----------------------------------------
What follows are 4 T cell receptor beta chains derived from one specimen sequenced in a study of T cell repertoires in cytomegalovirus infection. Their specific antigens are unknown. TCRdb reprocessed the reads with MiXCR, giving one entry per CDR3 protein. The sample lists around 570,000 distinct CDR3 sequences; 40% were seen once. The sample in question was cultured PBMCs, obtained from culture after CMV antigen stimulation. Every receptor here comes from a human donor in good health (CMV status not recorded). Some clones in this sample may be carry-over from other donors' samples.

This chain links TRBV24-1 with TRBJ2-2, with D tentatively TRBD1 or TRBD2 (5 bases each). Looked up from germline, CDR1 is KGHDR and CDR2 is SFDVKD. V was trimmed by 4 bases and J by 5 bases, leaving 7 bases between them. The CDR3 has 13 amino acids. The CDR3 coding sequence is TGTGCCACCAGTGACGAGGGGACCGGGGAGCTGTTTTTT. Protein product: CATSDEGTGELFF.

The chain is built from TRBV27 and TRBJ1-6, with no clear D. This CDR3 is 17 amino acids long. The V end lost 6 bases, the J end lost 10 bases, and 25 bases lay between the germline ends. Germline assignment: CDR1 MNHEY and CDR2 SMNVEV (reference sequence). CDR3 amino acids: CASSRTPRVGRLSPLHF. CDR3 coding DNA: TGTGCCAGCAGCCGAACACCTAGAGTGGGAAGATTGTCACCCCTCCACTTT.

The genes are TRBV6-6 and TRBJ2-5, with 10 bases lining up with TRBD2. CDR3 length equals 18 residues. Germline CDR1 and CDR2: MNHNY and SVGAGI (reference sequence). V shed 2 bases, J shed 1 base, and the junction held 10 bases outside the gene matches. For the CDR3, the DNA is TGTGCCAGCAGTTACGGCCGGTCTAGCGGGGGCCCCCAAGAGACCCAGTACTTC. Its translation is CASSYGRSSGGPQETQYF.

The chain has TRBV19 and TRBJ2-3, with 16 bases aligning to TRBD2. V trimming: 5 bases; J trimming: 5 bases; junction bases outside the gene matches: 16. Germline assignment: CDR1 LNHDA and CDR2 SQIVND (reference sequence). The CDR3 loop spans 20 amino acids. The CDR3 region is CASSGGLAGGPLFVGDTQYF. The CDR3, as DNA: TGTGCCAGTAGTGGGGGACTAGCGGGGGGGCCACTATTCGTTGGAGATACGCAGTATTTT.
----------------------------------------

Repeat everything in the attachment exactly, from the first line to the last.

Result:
What follows are 4 T cell receptor beta chains derived from one specimen sequenced in a study of T cell repertoires in cytomegalovirus infection. Their specific antigens are unknown. TCRdb reprocessed the reads with MiXCR, giving one entry per CDR3 protein. The sample lists around 570,000 distinct CDR3 sequences; 40% were seen once. The sample in question was cultured PBMCs, obtained from culture after CMV antigen stimulation. Every receptor here comes from a human donor in good health (CMV status not recorded). Some clones in this sample may be carry-over from other donors' samples.

This chain links TRBV24-1 with TRBJ2-2, with D tentatively TRBD1 or TRBD2 (5 bases each). Looked up from germline, CDR1 is KGHDR and CDR2 is SFDVKD. V was trimmed by 4 bases and J by 5 bases, leaving 7 bases between them. The CDR3 has 13 amino acids. The CDR3 coding sequence is TGTGCCACCAGTGACGAGGGGACCGGGGAGCTGTTTTTT. Protein product: CATSDEGTGELFF.

The chain is built from TRBV27 and TRBJ1-6, with no clear D. This CDR3 is 17 amino acids long. The V end lost 6 bases, the J end lost 10 bases, and 25 bases lay between the germline ends. Germline assignment: CDR1 MNHEY and CDR2 SMNVEV (reference sequence). CDR3 amino acids: CASSRTPRVGRLSPLHF. CDR3 coding DNA: TGTGCCAGCAGCCGAACACCTAGAGTGGGAAGATTGTCACCCCTCCACTTT.

The genes are TRBV6-6 and TRBJ2-5, with 10 bases lining up with TRBD2. CDR3 length equals 18 residues. Germline CDR1 and CDR2: MNHNY and SVGAGI (reference sequence). V shed 2 bases, J shed 1 base, and the junction held 10 bases outside the gene matches. For the CDR3, the DNA is TGTGCCAGCAGTTACGGCCGGTCTAGCGGGGGCCCCCAAGAGACCCAGTACTTC. Its translation is CASSYGRSSGGPQETQYF.

The chain has TRBV19 and TRBJ2-3, with 16 bases aligning to TRBD2. V trimming: 5 bases; J trimming: 5 bases; junction bases outside the gene matches: 16. Germline assignment: CDR1 LNHDA and CDR2 SQIVND (reference sequence). The CDR3 loop spans 20 amino acids. The CDR3 region is CASSGGLAGGPLFVGDTQYF. The CDR3, as DNA: TGTGCCAGTAGTGGGGGACTAGCGGGGGGGCCACTATTCGTTGGAGATACGCAGTATTTT.